Number of terrorism deaths dropped in 2017; Iraq experienced most attacks in MENA
WASHINGTON - The number of people killed in terrorist attacks in the Middle East and North Africa fell substantially from 2016 to 2017 but terrorist activity and safe havens remain substantial, a report from the US State Department contends.
Iraq experienced the most terrorist attacks — it had more than twice the number than in second place Afghanistan in 2017 — yet the number of terrorism-related deaths in Iraq fell to 4,269 last year from 9,782 the year before, the State Department’s annual report on global terrorism stated.
The decline resulted from the liberation in 2017 of Iraqi territory held by the Islamic State (ISIS), which made Iraq safer but prompted ISIS to adjust its strategy.
“The terrorist landscape grew more complex in 2017. ISIS, al-Qaeda and their affiliates have proven to be resilient, determined and adaptable,” State Department Counterterrorism Coordinator Nathan Sales said. “They have adjusted to heightened counterterrorism pressure in Iraq, Syria, Somalia and elsewhere.”
As ISIS fighters leave Iraq and Syria, many are travelling to other countries to join fights, Sales said. Homegrown terrorists are taking inspiration from ISIS and carrying out attacks in their home cities, from New York to London and Berlin and from Bamako in Mali to Ouagadougou in Burkina Faso.
“ISIS branches, affiliates and sympathisers across the Middle East remained active in 2017, including in Libya, Saudi Arabia, the Sinai Peninsula and Yemen,” the State Department report noted. ISIS and al-Qaeda “continued to maintain safe havens” in countries such as Syria and Yemen, where they took advantage of fragile political and security conditions.
Sales said al-Qaeda remained a threat even as it has had a lower profile compared to ISIS. “We shouldn’t confuse that period of relative quiet with al-Qaeda’s abandonment of its capabilities or intentions to strike us and our allies,” Sales said. “Al-Qaeda’s leader, Ayman al-Zawahiri, has repeatedly called for [al-Qaeda] members and followers to commit attacks here in the United States.”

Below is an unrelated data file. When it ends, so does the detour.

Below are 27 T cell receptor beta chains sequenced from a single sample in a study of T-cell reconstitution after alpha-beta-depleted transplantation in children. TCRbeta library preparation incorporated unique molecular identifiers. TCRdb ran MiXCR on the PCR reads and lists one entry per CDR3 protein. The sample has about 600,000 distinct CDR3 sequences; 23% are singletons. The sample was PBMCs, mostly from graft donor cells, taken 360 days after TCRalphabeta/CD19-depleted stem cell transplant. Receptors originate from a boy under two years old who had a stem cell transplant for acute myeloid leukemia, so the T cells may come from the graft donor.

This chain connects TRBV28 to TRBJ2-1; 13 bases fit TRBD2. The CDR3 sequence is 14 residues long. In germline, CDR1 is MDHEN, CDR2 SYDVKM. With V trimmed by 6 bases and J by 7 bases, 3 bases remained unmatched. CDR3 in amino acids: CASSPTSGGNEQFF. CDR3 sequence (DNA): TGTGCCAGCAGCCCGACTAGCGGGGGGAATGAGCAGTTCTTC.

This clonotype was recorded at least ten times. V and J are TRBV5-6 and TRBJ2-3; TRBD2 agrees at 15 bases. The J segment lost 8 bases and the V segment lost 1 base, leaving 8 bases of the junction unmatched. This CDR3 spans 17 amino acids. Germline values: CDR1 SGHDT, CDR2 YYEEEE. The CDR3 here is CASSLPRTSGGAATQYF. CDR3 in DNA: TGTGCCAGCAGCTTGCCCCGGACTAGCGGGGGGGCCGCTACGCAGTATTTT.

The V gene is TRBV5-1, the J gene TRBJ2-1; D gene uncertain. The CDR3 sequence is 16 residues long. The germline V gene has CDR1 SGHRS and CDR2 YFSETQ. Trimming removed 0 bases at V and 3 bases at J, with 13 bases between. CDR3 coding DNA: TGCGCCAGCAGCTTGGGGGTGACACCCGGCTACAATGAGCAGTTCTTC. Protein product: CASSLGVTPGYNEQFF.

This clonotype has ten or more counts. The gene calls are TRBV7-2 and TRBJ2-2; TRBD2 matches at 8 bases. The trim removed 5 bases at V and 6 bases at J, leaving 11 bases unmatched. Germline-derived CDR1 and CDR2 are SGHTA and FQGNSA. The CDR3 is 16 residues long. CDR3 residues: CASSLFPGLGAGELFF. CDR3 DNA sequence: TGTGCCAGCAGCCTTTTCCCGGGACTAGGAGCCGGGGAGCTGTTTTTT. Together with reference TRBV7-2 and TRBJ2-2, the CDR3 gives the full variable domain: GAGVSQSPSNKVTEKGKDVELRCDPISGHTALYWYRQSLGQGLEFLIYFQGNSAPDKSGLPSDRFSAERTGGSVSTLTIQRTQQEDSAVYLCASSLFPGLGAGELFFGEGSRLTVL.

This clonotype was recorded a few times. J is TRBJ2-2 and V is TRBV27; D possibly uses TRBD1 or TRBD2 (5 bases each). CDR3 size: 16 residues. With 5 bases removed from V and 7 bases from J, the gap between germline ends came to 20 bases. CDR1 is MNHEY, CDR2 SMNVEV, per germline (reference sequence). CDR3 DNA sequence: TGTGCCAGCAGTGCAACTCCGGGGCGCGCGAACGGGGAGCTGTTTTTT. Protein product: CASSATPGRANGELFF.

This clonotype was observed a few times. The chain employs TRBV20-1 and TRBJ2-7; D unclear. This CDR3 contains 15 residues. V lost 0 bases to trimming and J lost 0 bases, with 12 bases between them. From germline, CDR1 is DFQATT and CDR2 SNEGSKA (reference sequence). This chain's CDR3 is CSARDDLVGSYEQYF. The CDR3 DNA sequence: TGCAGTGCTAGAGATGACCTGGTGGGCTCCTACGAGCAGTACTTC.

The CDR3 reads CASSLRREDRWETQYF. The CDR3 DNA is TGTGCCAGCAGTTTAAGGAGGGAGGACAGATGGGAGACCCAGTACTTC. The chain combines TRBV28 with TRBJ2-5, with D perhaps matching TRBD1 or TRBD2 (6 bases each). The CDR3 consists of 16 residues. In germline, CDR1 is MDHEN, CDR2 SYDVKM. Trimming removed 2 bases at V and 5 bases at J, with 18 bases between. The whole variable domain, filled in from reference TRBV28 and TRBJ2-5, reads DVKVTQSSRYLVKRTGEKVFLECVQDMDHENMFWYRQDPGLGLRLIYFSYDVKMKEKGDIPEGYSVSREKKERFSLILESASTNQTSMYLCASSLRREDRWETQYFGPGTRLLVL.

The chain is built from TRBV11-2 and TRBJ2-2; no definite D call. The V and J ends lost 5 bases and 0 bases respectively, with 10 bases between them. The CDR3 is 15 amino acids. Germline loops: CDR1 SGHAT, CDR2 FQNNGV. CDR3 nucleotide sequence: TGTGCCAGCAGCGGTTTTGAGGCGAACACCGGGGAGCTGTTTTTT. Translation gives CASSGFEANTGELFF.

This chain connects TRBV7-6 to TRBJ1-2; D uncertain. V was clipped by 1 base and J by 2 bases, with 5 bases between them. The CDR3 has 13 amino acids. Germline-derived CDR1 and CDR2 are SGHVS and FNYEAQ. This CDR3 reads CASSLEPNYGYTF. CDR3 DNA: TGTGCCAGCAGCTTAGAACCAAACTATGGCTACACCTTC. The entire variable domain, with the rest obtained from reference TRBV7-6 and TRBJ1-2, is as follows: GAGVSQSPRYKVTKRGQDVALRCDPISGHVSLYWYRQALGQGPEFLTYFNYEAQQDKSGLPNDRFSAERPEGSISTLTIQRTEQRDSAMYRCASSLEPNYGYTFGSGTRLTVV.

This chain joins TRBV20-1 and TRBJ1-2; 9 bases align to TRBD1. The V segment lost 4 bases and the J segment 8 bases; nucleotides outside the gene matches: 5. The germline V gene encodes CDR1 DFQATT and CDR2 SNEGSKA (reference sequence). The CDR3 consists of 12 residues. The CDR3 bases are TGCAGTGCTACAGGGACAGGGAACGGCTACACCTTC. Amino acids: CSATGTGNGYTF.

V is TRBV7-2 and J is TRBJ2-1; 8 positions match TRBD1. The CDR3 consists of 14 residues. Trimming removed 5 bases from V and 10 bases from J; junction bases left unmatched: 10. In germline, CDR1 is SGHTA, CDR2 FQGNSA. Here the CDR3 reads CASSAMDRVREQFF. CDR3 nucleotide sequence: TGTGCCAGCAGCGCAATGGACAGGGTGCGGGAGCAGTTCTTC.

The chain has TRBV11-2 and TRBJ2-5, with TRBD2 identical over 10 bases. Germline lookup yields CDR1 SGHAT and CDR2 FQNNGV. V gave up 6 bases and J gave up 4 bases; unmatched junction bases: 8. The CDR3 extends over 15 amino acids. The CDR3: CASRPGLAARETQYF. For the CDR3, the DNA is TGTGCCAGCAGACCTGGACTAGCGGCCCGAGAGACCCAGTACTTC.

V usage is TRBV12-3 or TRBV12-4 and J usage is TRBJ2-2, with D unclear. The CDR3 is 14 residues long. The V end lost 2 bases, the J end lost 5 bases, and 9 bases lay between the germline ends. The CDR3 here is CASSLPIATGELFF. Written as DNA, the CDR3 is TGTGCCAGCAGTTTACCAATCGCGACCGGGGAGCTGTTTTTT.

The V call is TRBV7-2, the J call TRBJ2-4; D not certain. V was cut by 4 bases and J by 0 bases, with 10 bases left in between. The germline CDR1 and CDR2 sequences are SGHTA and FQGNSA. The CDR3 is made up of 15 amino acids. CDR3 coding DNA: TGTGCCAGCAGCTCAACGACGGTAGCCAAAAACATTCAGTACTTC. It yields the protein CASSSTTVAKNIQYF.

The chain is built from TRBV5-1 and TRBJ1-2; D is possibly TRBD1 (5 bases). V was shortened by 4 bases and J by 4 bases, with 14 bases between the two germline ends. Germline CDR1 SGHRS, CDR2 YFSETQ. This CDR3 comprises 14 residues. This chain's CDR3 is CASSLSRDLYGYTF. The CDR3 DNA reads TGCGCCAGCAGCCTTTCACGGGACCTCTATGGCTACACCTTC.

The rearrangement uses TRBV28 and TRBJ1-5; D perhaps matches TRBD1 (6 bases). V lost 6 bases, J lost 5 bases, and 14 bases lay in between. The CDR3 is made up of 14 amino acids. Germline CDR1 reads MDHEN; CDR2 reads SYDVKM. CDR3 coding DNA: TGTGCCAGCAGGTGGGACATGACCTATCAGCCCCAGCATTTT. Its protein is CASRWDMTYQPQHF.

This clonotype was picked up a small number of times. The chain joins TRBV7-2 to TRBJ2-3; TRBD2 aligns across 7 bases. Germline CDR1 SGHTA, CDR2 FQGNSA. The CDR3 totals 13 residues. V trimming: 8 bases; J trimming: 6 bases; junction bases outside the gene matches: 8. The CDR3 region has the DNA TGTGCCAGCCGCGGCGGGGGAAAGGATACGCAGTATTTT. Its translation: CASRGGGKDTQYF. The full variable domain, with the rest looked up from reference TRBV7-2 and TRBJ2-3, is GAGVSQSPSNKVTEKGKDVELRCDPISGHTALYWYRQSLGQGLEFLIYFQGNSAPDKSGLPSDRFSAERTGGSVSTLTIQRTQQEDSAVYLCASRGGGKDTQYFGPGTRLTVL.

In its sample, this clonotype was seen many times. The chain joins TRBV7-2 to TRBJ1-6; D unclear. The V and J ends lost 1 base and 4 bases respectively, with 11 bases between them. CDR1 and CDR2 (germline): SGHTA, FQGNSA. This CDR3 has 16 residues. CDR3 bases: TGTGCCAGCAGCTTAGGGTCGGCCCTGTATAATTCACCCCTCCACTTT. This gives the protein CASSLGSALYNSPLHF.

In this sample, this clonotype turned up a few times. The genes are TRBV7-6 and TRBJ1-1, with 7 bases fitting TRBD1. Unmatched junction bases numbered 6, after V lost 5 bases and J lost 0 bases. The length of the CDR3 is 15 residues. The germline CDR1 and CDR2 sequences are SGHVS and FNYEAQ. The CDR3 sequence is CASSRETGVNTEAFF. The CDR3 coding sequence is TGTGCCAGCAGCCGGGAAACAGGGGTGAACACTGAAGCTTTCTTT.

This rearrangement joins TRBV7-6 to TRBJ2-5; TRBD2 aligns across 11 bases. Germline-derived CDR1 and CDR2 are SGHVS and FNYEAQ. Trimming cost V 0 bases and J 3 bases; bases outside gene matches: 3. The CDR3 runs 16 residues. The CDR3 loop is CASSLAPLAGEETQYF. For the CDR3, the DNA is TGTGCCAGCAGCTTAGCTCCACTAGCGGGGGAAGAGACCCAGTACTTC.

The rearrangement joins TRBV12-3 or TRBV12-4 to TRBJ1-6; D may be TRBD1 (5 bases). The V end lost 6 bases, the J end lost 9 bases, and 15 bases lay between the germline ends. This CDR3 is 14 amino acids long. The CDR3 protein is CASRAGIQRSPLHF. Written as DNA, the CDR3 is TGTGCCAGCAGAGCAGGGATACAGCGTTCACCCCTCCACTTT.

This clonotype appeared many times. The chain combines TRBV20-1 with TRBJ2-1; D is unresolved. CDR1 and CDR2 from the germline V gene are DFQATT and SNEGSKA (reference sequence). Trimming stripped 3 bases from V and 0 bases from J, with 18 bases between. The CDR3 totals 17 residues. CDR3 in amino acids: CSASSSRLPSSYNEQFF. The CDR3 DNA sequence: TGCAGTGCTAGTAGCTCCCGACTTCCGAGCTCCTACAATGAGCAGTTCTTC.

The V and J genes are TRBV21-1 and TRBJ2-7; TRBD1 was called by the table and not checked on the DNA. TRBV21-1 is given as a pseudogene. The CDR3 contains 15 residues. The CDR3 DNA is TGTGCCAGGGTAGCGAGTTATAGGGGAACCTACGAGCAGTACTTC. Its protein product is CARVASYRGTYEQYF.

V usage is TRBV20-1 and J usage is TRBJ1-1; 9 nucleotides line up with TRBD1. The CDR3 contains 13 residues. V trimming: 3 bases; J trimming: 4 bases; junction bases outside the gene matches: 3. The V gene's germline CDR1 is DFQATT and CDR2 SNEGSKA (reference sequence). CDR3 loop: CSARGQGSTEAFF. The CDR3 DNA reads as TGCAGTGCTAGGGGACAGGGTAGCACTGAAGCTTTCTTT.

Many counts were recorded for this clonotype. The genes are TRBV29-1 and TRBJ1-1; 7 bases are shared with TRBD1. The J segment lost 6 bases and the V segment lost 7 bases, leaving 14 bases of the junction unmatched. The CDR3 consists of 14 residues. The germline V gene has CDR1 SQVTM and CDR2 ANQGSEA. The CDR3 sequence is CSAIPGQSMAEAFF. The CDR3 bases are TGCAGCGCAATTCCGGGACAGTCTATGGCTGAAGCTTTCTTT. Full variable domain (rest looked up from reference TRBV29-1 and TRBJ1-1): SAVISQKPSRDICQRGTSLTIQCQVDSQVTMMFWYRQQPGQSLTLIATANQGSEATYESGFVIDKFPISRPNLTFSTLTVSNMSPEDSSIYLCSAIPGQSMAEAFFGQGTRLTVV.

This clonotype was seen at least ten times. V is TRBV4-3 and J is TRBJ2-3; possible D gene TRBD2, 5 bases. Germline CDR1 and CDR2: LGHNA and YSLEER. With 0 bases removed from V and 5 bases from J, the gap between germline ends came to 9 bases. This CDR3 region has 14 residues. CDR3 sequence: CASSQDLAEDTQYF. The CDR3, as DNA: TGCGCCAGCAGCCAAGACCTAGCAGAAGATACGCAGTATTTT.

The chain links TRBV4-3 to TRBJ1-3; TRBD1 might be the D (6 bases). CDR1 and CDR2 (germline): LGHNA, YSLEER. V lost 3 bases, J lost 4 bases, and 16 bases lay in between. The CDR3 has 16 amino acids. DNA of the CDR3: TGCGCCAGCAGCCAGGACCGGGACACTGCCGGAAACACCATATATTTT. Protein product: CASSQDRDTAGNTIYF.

The State Department report supported the assessment of analysts who have warned that ISIS remains dangerous even after it was removed from Iraq and Syria by a coalition of 75 countries.
“The security situation is backsliding [in Iraq]. There’s no point denying that. ISIS is re-energised,” said Ahmed Ali, director of the Iraq programme at the National Endowment for Democracy, an organisation in Washington that promotes democratic institutions globally. Ali spoke at a panel on Iraq September 19 in Washington.
Calling Iraq’s government “ineffective” under Prime Minister Haider al-Abadi, Ali cited recent attacks near the US Embassy in Baghdad and on the airport area in Basra, which houses the US Consulate. “It took only two years for ISIS to establish itself,” Ali said. “Two years of bad government will lead to ISIS again.”
Another panellist, former US intelligence officer and Iraqi adviser Michael Pregent, mocked the repeated boasting by US President Donald Trump that ISIS is defeated. “In Iraq, we are acting like there’s nothing going on there,” Pregent said. “I’m concerned about the security backslide.”
The State Department released its report as US Secretary of State Mike Pompeo spoke by phone to Mohammed al-Halbousi, the newly elected speaker of Iraq’s Council of Representatives, and pledged to help Iraq attain security, prosperity and stability. Pompeo told Halbousi that the United States supports Iraq’s territorial integrity “at this critical time,” State Department spokeswoman Heather Nauert said.
The decline in terrorism-related deaths in Iraq was the main factor behind a drop in the number of people killed globally in terror attacks. There were 18,763 terrorism-related deaths in 2017, down from 25,722 in 2016, the State Department report said. Those figures include perpetrators, who account for about one-quarter of the deaths.
Although terrorist attacks took place in approximately half of the nearly 200 countries in the world, the deaths were concentrated in Iraq, Syria, Afghanistan, Nigeria and Somalia, which accounted for 70% of the terrorism-related deaths. Syria saw its terrorism death toll fall to 1,096 in 2017 from 2,119 in 2016.